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Detroit, Michigan: The Non-Motorized City?

Detroit, Michigan: The Non-Motorized City?

Frequently cited as an indicator of an emerging economy, bicycles are becoming the symbol of sustainable and productive communities. From Copenhagen, Denmark, to Portland, Oregon, bicyclists represent a considerable portion of daily commuters. Will the Motor City (Detroit, Michigan) ever relinquish its auto-centric ideals for the benefits of pedal power? A combination of rising gas

RiverWalk Bicycle

Frequently cited as an indicator of an emerging economy, bicycles are becoming the symbol of sustainable and productive communities. From Copenhagen, Denmark, to Portland, Oregon, bicyclists represent a considerable portion of daily commuters. Will the Motor City (Detroit, Michigan) ever relinquish its auto-centric ideals for the benefits of pedal power? A combination of rising gas prices, bus delays, lack of light rail, and limited resources have Detroiters talking.

Do you ride for recreation, community organizing, or the daily commute? Within the Detroit community, public mobility has developed into two distinct exchanges: the first focused on physical redevelopment and the second, community development. On one hand, urban planners, environmental non-profits, and downtown developers are actively engaged in urban design and adaptive-reuse of existing infrastructure for the use of bicycles. While other Detroiter’s are focused primarily on the bicycle user: from recreation and community health to vocational skills and self-empowerment.

Compared to other transportation alternatives, bicycles do not require infrastructural changes. Indeed, Detroit has plenty of roads to share. However, road diets and greenway developments certainly make cities more inviting to cyclists. Detroit’s 40 miles of bicycle infrastructure includes 6 miles of trails on Belle Isle, the 1.35 mile Dequindre Cut, and the 3.5 mile Detroit RiverWalk project.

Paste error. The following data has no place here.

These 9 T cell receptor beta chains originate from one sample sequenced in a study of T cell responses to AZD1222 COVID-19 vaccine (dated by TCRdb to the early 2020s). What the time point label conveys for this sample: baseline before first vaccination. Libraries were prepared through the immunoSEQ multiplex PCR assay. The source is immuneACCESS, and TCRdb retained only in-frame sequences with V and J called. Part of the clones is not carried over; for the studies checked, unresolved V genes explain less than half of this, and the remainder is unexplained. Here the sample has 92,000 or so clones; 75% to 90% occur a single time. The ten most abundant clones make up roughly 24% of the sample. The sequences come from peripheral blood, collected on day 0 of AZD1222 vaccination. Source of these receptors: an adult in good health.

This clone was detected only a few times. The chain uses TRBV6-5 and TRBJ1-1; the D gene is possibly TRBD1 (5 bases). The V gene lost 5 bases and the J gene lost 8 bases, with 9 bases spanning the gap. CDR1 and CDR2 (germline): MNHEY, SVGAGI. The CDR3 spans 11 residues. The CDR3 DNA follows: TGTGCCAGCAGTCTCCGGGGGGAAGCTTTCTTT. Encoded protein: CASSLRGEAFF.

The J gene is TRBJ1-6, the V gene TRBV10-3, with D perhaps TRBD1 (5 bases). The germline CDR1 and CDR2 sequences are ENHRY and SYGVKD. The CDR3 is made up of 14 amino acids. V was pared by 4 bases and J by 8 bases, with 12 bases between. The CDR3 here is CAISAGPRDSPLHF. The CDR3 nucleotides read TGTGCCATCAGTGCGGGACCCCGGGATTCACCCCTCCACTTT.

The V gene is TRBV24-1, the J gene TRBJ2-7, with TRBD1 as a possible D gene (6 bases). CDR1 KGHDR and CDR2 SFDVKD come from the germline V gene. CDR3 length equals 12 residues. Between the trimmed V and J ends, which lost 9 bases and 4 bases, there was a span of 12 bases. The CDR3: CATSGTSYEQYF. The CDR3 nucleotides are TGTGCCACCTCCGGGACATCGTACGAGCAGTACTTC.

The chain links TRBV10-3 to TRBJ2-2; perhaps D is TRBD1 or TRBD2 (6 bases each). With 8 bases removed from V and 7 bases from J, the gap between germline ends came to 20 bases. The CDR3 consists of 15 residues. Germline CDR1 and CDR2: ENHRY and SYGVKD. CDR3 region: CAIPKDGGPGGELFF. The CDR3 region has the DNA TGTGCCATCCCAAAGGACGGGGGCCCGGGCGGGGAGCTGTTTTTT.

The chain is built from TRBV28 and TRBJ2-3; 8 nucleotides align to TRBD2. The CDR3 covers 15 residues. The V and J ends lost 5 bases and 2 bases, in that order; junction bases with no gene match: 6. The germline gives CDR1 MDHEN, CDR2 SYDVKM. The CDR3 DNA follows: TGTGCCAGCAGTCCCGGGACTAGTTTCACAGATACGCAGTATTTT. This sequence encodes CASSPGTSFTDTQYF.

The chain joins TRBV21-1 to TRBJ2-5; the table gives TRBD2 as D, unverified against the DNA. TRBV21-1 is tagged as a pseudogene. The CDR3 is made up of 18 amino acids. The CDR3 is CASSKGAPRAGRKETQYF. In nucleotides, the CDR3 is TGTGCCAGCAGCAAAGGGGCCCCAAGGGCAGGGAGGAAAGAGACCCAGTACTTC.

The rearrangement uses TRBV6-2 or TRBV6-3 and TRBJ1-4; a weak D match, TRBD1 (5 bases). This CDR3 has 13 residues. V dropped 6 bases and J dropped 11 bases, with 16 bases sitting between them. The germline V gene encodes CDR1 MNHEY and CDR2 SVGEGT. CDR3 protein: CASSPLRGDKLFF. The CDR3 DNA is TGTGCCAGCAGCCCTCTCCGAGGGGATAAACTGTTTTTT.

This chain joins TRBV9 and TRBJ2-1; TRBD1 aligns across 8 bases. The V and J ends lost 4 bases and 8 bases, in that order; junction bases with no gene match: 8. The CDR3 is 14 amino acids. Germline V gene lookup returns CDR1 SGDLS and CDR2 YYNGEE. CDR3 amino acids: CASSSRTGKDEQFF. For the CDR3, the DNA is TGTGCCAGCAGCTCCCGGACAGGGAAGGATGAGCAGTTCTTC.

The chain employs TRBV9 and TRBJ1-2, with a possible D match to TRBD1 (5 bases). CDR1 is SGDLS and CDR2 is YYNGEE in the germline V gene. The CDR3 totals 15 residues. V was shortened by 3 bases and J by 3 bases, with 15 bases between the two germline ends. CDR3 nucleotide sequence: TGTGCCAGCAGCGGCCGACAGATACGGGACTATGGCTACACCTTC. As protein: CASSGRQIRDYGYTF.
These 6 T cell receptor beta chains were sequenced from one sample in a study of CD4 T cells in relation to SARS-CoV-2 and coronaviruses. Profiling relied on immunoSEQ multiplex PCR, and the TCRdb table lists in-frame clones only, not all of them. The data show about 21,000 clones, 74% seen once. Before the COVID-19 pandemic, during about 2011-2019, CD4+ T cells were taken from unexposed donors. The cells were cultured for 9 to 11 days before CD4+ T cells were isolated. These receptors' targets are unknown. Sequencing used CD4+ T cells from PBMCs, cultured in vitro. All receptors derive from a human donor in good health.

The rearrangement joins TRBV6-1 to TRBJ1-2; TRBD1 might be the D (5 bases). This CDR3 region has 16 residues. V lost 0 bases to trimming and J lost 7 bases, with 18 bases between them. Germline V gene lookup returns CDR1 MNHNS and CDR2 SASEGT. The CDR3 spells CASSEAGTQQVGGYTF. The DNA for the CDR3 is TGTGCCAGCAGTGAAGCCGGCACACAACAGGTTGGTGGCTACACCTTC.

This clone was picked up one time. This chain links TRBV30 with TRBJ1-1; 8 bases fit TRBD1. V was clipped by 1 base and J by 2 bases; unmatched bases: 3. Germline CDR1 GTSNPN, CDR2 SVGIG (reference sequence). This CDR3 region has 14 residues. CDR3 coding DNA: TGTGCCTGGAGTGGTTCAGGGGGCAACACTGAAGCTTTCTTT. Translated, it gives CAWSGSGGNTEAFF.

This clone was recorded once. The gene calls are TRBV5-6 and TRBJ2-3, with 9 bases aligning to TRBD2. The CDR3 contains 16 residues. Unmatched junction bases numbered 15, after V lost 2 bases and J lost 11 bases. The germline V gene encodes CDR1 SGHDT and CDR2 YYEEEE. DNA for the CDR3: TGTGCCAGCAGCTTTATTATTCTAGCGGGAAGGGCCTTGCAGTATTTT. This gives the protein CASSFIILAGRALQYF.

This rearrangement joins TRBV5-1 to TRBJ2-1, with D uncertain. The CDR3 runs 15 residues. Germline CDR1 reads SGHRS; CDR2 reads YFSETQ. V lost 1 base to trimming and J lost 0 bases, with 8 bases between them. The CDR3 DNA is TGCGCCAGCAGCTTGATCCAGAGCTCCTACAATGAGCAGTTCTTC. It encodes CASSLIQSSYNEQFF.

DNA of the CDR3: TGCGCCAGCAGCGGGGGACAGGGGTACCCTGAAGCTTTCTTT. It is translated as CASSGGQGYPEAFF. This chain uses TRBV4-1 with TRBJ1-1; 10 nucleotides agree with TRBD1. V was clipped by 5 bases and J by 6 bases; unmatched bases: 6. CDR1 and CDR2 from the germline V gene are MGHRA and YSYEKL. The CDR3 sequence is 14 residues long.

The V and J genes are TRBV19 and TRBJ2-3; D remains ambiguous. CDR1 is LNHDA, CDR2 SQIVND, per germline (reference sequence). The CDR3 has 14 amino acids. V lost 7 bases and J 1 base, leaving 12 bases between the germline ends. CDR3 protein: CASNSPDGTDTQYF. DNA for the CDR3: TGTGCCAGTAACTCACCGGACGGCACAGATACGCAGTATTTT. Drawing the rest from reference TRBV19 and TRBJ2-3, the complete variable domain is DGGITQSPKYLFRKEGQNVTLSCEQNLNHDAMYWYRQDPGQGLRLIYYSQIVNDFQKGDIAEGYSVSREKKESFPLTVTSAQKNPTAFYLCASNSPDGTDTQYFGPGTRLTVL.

With financial support from MDOT, Bikes Belong, and Community Foundation for SE Michigan-Greenway Initiative, the Michigan Trails and Greenway Alliance and Detroit Works seek to realize the vision of Detroit’s 2006 Non-Motorized Masterplan. Re-branding Detroit as a bicycle-friendly city requires the input of decision-makers and residents.

Dequindre CutFor many, cycling is more than a transportation alternative; it is a culture and a social justice platform for addressing issues of economics, environment, and equity. Focused on youth development, sustainable practices, and community access, Hub of Detroit provides cycling education and maintenance. While Wheelhouse Detroit offers bicycle tours of Detroit breweries, urban farms, automotive landmarks, and historical neighborhoods. Thanks to social media, Detroit has also seen growing participation in PARK(ing) Day, Critical Mass, Thunderdrome, Wolverine 200, and Tour de Troit. Collaborative environmental designers and passionate entrepreneurs – the progress is promising.

Road diets and greenway development to weekly rides and training programs, what encourages bicycle-use in your community? What would you like to see more of?

Credits: All images linked to the sources.

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Alexandria graduated from The University of Michigan with a B.S. in Architecture. In order to gain an authentic understanding of the urban context through the lens of education, she became a Denver, Colorado corps member with Teach for America, teach...

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